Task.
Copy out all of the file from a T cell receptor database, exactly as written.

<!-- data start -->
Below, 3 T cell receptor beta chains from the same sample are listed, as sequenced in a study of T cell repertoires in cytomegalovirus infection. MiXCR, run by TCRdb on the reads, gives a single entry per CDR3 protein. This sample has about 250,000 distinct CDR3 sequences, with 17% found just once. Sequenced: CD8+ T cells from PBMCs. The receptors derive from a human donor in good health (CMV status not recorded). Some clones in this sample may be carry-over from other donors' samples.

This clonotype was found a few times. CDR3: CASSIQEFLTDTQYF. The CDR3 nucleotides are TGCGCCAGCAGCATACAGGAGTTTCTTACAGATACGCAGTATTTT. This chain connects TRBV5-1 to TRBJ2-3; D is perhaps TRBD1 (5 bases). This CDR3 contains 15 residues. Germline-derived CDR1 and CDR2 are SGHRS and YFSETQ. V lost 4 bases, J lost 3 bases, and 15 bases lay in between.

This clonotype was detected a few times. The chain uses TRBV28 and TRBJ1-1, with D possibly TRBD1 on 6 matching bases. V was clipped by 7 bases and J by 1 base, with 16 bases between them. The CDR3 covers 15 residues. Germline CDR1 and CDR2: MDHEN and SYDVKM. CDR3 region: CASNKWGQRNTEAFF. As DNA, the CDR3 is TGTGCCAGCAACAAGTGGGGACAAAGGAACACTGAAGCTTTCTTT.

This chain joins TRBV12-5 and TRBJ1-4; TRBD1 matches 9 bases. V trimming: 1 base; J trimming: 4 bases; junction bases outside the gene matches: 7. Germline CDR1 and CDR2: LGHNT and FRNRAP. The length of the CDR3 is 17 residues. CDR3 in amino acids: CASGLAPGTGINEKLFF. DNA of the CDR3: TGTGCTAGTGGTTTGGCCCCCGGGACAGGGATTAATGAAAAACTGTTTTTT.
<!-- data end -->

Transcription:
Below, 3 T cell receptor beta chains from the same sample are listed, as sequenced in a study of T cell repertoires in cytomegalovirus infection. MiXCR, run by TCRdb on the reads, gives a single entry per CDR3 protein. This sample has about 250,000 distinct CDR3 sequences, with 17% found just once. Sequenced: CD8+ T cells from PBMCs. The receptors derive from a human donor in good health (CMV status not recorded). Some clones in this sample may be carry-over from other donors' samples.

This clonotype was found a few times. CDR3: CASSIQEFLTDTQYF. The CDR3 nucleotides are TGCGCCAGCAGCATACAGGAGTTTCTTACAGATACGCAGTATTTT. This chain connects TRBV5-1 to TRBJ2-3; D is perhaps TRBD1 (5 bases). This CDR3 contains 15 residues. Germline-derived CDR1 and CDR2 are SGHRS and YFSETQ. V lost 4 bases, J lost 3 bases, and 15 bases lay in between.

This clonotype was detected a few times. The chain uses TRBV28 and TRBJ1-1, with D possibly TRBD1 on 6 matching bases. V was clipped by 7 bases and J by 1 base, with 16 bases between them. The CDR3 covers 15 residues. Germline CDR1 and CDR2: MDHEN and SYDVKM. CDR3 region: CASNKWGQRNTEAFF. As DNA, the CDR3 is TGTGCCAGCAACAAGTGGGGACAAAGGAACACTGAAGCTTTCTTT.

This chain joins TRBV12-5 and TRBJ1-4; TRBD1 matches 9 bases. V trimming: 1 base; J trimming: 4 bases; junction bases outside the gene matches: 7. Germline CDR1 and CDR2: LGHNT and FRNRAP. The length of the CDR3 is 17 residues. CDR3 in amino acids: CASGLAPGTGINEKLFF. DNA of the CDR3: TGTGCTAGTGGTTTGGCCCCCGGGACAGGGATTAATGAAAAACTGTTTTTT.